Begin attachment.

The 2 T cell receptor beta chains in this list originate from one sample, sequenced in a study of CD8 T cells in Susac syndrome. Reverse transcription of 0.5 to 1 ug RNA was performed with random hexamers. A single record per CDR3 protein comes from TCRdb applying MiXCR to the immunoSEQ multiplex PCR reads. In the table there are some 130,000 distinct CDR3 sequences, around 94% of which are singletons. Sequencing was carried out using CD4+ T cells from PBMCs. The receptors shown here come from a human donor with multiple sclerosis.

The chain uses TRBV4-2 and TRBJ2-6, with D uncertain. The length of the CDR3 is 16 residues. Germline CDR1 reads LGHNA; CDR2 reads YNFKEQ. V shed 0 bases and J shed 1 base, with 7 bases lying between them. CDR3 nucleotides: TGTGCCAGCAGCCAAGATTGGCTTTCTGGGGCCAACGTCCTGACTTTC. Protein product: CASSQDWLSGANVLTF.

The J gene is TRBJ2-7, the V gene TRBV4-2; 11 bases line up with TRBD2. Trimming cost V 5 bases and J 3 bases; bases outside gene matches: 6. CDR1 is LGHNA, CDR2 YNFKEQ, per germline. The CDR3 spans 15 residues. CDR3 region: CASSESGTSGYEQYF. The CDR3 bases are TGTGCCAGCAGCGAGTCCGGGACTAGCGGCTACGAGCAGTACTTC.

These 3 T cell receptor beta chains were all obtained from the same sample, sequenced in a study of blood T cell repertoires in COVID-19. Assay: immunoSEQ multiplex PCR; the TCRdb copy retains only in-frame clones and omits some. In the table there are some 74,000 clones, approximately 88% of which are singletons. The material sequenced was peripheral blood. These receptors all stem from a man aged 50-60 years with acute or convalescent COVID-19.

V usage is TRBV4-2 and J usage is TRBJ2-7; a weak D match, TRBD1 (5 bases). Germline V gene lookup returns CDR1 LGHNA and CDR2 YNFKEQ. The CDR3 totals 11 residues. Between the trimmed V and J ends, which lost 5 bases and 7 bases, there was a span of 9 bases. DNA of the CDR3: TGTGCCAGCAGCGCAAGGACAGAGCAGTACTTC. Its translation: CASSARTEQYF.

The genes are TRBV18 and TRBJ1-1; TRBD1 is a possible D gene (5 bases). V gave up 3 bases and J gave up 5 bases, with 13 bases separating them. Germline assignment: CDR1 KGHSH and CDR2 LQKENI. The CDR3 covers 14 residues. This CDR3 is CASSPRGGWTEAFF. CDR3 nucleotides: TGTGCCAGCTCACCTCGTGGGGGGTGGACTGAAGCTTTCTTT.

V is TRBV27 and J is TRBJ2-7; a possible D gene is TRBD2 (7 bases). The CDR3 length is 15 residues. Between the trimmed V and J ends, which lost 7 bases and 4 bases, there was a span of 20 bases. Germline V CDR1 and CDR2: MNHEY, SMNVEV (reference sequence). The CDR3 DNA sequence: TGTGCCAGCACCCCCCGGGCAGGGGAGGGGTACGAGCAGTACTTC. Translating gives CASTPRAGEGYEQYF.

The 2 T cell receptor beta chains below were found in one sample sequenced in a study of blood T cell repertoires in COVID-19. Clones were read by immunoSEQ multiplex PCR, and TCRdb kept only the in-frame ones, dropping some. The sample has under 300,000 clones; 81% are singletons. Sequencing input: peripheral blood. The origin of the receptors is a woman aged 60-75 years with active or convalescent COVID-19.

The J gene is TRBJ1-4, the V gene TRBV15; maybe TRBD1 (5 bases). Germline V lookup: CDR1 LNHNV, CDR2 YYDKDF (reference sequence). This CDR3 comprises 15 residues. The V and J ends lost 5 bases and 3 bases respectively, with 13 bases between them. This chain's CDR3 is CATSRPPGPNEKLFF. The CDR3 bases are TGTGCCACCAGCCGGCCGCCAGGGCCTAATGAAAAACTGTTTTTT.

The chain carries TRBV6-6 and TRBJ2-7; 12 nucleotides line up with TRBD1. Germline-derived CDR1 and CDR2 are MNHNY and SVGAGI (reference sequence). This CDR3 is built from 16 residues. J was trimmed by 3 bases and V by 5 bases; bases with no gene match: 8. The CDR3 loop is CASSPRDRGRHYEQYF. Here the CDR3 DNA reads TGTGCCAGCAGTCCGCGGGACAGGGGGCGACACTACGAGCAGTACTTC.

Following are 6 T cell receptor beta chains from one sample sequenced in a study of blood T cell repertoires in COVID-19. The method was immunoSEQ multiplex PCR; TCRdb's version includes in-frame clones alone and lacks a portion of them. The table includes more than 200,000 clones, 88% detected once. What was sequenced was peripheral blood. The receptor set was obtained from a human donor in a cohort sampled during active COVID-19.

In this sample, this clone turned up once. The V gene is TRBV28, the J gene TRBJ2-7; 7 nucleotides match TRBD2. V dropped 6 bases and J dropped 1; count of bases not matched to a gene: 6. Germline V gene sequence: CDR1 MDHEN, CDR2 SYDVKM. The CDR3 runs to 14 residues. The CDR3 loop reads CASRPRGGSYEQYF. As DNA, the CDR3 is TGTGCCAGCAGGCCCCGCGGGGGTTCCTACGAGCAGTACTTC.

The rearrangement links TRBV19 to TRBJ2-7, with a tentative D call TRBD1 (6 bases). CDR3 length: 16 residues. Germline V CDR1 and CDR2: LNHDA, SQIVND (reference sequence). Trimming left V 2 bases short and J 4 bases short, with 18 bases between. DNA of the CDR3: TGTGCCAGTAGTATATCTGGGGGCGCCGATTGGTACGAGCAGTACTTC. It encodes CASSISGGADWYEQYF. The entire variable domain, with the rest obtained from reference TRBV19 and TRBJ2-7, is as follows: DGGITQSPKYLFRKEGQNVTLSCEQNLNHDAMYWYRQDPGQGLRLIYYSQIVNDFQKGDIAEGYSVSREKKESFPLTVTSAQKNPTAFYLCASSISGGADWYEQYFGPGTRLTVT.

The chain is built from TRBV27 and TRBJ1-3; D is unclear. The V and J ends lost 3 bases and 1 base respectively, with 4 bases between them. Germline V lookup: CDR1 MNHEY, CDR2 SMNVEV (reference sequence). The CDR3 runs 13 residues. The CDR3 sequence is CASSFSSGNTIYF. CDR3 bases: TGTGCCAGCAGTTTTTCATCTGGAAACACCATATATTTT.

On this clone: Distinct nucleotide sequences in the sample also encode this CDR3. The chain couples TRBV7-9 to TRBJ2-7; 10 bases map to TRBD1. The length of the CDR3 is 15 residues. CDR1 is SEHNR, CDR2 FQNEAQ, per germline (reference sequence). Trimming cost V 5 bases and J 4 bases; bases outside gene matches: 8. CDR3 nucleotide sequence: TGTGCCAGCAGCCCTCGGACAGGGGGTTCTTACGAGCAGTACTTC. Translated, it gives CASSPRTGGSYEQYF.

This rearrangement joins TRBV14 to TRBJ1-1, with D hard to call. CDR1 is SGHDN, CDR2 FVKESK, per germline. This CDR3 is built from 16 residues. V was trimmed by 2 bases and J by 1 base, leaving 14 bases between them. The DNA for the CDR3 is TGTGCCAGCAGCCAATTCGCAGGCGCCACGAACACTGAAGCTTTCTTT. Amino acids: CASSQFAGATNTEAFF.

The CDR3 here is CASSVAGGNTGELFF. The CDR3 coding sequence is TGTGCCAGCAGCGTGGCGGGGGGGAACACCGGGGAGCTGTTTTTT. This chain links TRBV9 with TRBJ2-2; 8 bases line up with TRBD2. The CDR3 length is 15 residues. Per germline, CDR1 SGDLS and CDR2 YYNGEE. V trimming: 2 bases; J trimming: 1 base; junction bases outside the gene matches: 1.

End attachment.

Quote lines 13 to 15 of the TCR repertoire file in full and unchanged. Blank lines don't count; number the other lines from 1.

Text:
The rearrangement links TRBV19 to TRBJ2-7, with a tentative D call TRBD1 (6 bases). CDR3 length: 16 residues. Germline V CDR1 and CDR2: LNHDA, SQIVND (reference sequence). Trimming left V 2 bases short and J 4 bases short, with 18 bases between. DNA of the CDR3: TGTGCCAGTAGTATATCTGGGGGCGCCGATTGGTACGAGCAGTACTTC. It encodes CASSISGGADWYEQYF. The entire variable domain, with the rest obtained from reference TRBV19 and TRBJ2-7, is as follows: DGGITQSPKYLFRKEGQNVTLSCEQNLNHDAMYWYRQDPGQGLRLIYYSQIVNDFQKGDIAEGYSVSREKKESFPLTVTSAQKNPTAFYLCASSISGGADWYEQYFGPGTRLTVT.

The chain is built from TRBV27 and TRBJ1-3; D is unclear. The V and J ends lost 3 bases and 1 base respectively, with 4 bases between them. Germline V lookup: CDR1 MNHEY, CDR2 SMNVEV (reference sequence). The CDR3 runs 13 residues. The CDR3 sequence is CASSFSSGNTIYF. CDR3 bases: TGTGCCAGCAGTTTTTCATCTGGAAACACCATATATTTT.

On this clone: Distinct nucleotide sequences in the sample also encode this CDR3. The chain couples TRBV7-9 to TRBJ2-7; 10 bases map to TRBD1. The length of the CDR3 is 15 residues. CDR1 is SEHNR, CDR2 FQNEAQ, per germline (reference sequence). Trimming cost V 5 bases and J 4 bases; bases outside gene matches: 8. CDR3 nucleotide sequence: TGTGCCAGCAGCCCTCGGACAGGGGGTTCTTACGAGCAGTACTTC. Translated, it gives CASSPRTGGSYEQYF.